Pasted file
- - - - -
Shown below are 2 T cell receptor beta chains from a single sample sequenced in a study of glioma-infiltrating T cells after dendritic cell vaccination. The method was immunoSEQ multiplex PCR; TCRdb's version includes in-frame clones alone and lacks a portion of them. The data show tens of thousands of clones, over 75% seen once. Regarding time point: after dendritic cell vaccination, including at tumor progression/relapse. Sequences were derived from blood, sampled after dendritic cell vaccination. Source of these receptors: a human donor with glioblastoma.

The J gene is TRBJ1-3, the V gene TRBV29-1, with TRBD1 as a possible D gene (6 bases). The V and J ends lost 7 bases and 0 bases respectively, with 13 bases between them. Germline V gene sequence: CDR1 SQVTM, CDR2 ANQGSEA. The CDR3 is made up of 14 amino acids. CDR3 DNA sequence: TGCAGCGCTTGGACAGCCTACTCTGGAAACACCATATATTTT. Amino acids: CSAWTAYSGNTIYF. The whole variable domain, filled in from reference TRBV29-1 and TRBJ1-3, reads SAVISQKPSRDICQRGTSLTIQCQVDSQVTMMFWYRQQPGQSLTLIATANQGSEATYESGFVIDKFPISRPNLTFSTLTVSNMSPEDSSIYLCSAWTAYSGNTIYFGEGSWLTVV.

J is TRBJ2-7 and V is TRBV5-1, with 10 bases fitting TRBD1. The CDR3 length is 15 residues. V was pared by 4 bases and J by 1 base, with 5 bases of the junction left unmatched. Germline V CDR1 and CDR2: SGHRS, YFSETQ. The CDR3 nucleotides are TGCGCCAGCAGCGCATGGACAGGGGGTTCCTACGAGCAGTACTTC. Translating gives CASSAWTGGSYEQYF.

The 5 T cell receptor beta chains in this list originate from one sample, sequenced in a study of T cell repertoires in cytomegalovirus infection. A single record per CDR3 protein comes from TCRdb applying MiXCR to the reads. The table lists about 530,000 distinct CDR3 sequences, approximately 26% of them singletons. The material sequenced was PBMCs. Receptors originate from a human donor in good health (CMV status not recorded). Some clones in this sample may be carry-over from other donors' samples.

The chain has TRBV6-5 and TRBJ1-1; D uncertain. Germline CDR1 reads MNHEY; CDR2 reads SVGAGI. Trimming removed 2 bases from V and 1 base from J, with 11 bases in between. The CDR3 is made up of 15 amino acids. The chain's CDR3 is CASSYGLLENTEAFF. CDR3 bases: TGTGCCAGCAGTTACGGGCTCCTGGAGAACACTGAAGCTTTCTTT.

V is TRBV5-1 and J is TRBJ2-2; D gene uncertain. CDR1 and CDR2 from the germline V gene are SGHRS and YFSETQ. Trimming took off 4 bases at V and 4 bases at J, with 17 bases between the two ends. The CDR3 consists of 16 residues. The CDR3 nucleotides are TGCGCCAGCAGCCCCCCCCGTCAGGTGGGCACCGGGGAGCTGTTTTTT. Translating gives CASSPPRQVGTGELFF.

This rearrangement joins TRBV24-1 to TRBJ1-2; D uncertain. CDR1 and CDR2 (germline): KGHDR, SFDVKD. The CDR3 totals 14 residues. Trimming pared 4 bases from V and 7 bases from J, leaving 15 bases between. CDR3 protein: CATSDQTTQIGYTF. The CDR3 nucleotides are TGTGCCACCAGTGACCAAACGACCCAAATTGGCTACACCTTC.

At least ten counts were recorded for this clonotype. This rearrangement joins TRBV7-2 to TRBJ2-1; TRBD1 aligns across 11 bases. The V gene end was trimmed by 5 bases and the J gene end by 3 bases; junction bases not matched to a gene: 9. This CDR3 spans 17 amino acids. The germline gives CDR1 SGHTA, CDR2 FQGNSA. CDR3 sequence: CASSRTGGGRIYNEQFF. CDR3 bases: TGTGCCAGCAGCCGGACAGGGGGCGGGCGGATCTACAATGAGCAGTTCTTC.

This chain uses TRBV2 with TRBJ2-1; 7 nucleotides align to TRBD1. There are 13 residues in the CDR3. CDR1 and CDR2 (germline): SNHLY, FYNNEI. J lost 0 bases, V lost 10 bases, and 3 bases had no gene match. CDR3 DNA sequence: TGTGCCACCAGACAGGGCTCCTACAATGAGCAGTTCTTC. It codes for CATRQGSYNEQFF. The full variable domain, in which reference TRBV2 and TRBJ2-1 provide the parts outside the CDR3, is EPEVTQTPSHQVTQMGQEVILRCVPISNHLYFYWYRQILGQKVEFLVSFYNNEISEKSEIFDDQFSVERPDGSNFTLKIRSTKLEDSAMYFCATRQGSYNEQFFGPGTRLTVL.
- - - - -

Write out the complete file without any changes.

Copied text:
Shown below are 2 T cell receptor beta chains from a single sample sequenced in a study of glioma-infiltrating T cells after dendritic cell vaccination. The method was immunoSEQ multiplex PCR; TCRdb's version includes in-frame clones alone and lacks a portion of them. The data show tens of thousands of clones, over 75% seen once. Regarding time point: after dendritic cell vaccination, including at tumor progression/relapse. Sequences were derived from blood, sampled after dendritic cell vaccination. Source of these receptors: a human donor with glioblastoma.

The J gene is TRBJ1-3, the V gene TRBV29-1, with TRBD1 as a possible D gene (6 bases). The V and J ends lost 7 bases and 0 bases respectively, with 13 bases between them. Germline V gene sequence: CDR1 SQVTM, CDR2 ANQGSEA. The CDR3 is made up of 14 amino acids. CDR3 DNA sequence: TGCAGCGCTTGGACAGCCTACTCTGGAAACACCATATATTTT. Amino acids: CSAWTAYSGNTIYF. The whole variable domain, filled in from reference TRBV29-1 and TRBJ1-3, reads SAVISQKPSRDICQRGTSLTIQCQVDSQVTMMFWYRQQPGQSLTLIATANQGSEATYESGFVIDKFPISRPNLTFSTLTVSNMSPEDSSIYLCSAWTAYSGNTIYFGEGSWLTVV.

J is TRBJ2-7 and V is TRBV5-1, with 10 bases fitting TRBD1. The CDR3 length is 15 residues. V was pared by 4 bases and J by 1 base, with 5 bases of the junction left unmatched. Germline V CDR1 and CDR2: SGHRS, YFSETQ. The CDR3 nucleotides are TGCGCCAGCAGCGCATGGACAGGGGGTTCCTACGAGCAGTACTTC. Translating gives CASSAWTGGSYEQYF.

The 5 T cell receptor beta chains in this list originate from one sample, sequenced in a study of T cell repertoires in cytomegalovirus infection. A single record per CDR3 protein comes from TCRdb applying MiXCR to the reads. The table lists about 530,000 distinct CDR3 sequences, approximately 26% of them singletons. The material sequenced was PBMCs. Receptors originate from a human donor in good health (CMV status not recorded). Some clones in this sample may be carry-over from other donors' samples.

The chain has TRBV6-5 and TRBJ1-1; D uncertain. Germline CDR1 reads MNHEY; CDR2 reads SVGAGI. Trimming removed 2 bases from V and 1 base from J, with 11 bases in between. The CDR3 is made up of 15 amino acids. The chain's CDR3 is CASSYGLLENTEAFF. CDR3 bases: TGTGCCAGCAGTTACGGGCTCCTGGAGAACACTGAAGCTTTCTTT.

V is TRBV5-1 and J is TRBJ2-2; D gene uncertain. CDR1 and CDR2 from the germline V gene are SGHRS and YFSETQ. Trimming took off 4 bases at V and 4 bases at J, with 17 bases between the two ends. The CDR3 consists of 16 residues. The CDR3 nucleotides are TGCGCCAGCAGCCCCCCCCGTCAGGTGGGCACCGGGGAGCTGTTTTTT. Translating gives CASSPPRQVGTGELFF.

This rearrangement joins TRBV24-1 to TRBJ1-2; D uncertain. CDR1 and CDR2 (germline): KGHDR, SFDVKD. The CDR3 totals 14 residues. Trimming pared 4 bases from V and 7 bases from J, leaving 15 bases between. CDR3 protein: CATSDQTTQIGYTF. The CDR3 nucleotides are TGTGCCACCAGTGACCAAACGACCCAAATTGGCTACACCTTC.

At least ten counts were recorded for this clonotype. This rearrangement joins TRBV7-2 to TRBJ2-1; TRBD1 aligns across 11 bases. The V gene end was trimmed by 5 bases and the J gene end by 3 bases; junction bases not matched to a gene: 9. This CDR3 spans 17 amino acids. The germline gives CDR1 SGHTA, CDR2 FQGNSA. CDR3 sequence: CASSRTGGGRIYNEQFF. CDR3 bases: TGTGCCAGCAGCCGGACAGGGGGCGGGCGGATCTACAATGAGCAGTTCTTC.

This chain uses TRBV2 with TRBJ2-1; 7 nucleotides align to TRBD1. There are 13 residues in the CDR3. CDR1 and CDR2 (germline): SNHLY, FYNNEI. J lost 0 bases, V lost 10 bases, and 3 bases had no gene match. CDR3 DNA sequence: TGTGCCACCAGACAGGGCTCCTACAATGAGCAGTTCTTC. It codes for CATRQGSYNEQFF. The full variable domain, in which reference TRBV2 and TRBJ2-1 provide the parts outside the CDR3, is EPEVTQTPSHQVTQMGQEVILRCVPISNHLYFYWYRQILGQKVEFLVSFYNNEISEKSEIFDDQFSVERPDGSNFTLKIRSTKLEDSAMYFCATRQGSYNEQFFGPGTRLTVL.